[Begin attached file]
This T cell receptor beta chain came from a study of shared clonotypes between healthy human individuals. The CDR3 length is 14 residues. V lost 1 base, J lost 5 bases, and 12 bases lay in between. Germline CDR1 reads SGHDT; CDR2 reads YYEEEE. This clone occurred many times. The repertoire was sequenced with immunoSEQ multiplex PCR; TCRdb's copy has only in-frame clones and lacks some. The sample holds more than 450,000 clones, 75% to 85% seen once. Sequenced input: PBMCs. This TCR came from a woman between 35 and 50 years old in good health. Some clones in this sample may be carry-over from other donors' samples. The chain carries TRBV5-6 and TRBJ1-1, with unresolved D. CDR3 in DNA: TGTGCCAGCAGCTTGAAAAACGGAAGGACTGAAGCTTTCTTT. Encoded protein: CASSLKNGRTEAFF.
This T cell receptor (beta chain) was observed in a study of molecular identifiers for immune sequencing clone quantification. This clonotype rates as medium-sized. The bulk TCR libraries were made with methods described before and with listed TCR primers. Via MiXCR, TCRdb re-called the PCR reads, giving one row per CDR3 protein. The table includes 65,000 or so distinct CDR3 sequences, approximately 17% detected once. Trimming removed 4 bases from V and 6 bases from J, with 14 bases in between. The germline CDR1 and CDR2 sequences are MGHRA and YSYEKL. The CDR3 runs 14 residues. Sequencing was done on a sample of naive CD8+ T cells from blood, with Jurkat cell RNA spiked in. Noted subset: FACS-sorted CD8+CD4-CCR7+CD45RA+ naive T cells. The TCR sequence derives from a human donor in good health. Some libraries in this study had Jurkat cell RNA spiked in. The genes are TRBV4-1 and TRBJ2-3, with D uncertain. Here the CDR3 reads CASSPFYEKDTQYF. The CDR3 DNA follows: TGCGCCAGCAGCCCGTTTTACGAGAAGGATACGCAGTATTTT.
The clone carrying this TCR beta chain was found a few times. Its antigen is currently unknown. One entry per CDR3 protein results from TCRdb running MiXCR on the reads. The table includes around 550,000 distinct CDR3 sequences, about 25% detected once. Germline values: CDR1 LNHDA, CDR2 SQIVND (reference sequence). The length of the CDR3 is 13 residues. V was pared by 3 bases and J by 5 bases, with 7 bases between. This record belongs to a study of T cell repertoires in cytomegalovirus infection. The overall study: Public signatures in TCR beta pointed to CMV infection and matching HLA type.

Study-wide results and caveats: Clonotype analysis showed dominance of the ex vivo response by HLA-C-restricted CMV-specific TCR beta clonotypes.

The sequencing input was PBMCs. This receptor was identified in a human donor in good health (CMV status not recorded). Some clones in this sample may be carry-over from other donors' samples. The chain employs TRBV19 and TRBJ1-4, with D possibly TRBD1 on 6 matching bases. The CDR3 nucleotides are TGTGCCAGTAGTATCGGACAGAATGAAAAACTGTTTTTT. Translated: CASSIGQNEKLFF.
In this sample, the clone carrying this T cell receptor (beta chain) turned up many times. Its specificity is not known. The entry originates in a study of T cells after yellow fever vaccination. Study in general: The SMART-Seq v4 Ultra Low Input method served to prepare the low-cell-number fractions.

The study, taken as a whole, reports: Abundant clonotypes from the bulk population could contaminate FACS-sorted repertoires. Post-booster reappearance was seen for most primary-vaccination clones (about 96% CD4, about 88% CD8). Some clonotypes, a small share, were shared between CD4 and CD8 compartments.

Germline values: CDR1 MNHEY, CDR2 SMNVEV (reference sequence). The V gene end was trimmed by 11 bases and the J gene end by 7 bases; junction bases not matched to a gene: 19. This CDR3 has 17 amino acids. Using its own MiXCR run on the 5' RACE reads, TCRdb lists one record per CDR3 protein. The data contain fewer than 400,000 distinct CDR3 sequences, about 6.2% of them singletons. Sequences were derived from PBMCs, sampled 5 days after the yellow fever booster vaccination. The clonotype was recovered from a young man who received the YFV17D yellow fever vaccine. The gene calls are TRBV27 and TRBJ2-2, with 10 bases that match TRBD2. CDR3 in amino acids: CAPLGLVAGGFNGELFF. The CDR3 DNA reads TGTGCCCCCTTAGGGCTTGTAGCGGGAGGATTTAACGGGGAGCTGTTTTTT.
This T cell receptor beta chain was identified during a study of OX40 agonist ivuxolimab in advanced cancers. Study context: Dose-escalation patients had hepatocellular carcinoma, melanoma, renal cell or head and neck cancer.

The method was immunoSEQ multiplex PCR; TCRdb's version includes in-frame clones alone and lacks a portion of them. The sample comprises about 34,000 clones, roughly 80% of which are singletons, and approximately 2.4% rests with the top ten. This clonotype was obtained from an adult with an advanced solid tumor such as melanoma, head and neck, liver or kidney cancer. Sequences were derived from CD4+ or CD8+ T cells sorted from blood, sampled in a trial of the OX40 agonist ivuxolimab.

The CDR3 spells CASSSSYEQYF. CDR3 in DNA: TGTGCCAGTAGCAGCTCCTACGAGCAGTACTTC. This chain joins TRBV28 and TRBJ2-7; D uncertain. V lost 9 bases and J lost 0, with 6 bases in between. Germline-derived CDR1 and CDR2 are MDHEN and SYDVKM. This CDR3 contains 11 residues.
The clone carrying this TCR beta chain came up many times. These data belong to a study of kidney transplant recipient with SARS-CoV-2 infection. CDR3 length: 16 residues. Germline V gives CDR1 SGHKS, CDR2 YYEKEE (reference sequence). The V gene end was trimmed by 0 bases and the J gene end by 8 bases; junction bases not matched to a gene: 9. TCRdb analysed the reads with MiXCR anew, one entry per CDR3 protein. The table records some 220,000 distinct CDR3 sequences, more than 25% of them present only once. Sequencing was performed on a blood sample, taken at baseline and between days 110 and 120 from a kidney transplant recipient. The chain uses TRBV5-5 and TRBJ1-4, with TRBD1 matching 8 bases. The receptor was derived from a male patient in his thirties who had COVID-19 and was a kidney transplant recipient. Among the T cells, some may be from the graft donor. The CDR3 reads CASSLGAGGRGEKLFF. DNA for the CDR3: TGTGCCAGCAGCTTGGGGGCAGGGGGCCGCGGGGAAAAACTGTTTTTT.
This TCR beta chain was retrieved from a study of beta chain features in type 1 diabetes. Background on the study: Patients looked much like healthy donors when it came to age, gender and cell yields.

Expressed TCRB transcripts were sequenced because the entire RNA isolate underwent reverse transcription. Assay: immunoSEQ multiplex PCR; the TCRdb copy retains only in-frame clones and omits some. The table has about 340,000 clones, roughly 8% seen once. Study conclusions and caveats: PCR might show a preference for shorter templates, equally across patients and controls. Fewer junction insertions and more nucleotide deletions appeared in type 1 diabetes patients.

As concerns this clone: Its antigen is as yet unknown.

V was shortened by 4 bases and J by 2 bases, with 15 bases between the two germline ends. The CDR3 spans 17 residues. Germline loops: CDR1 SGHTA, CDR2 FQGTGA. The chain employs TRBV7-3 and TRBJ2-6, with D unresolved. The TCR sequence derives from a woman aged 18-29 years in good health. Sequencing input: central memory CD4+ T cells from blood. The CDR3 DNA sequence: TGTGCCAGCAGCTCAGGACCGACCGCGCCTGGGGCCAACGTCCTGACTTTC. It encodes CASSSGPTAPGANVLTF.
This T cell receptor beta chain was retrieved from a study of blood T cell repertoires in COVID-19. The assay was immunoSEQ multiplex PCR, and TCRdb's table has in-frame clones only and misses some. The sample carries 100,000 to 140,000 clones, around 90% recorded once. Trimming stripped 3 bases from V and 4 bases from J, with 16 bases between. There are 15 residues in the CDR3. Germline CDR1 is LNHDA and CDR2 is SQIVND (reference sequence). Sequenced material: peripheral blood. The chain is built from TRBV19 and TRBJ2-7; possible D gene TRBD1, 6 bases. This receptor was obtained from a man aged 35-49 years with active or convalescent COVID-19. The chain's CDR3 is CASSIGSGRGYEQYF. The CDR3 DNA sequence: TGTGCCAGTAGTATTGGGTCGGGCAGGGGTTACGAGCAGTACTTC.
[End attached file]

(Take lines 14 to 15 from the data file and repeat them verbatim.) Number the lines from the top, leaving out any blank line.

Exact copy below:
Expressed TCRB transcripts were sequenced because the entire RNA isolate underwent reverse transcription. Assay: immunoSEQ multiplex PCR; the TCRdb copy retains only in-frame clones and omits some. The table has about 340,000 clones, roughly 8% seen once. Study conclusions and caveats: PCR might show a preference for shorter templates, equally across patients and controls. Fewer junction insertions and more nucleotide deletions appeared in type 1 diabetes patients.

As concerns this clone: Its antigen is as yet unknown.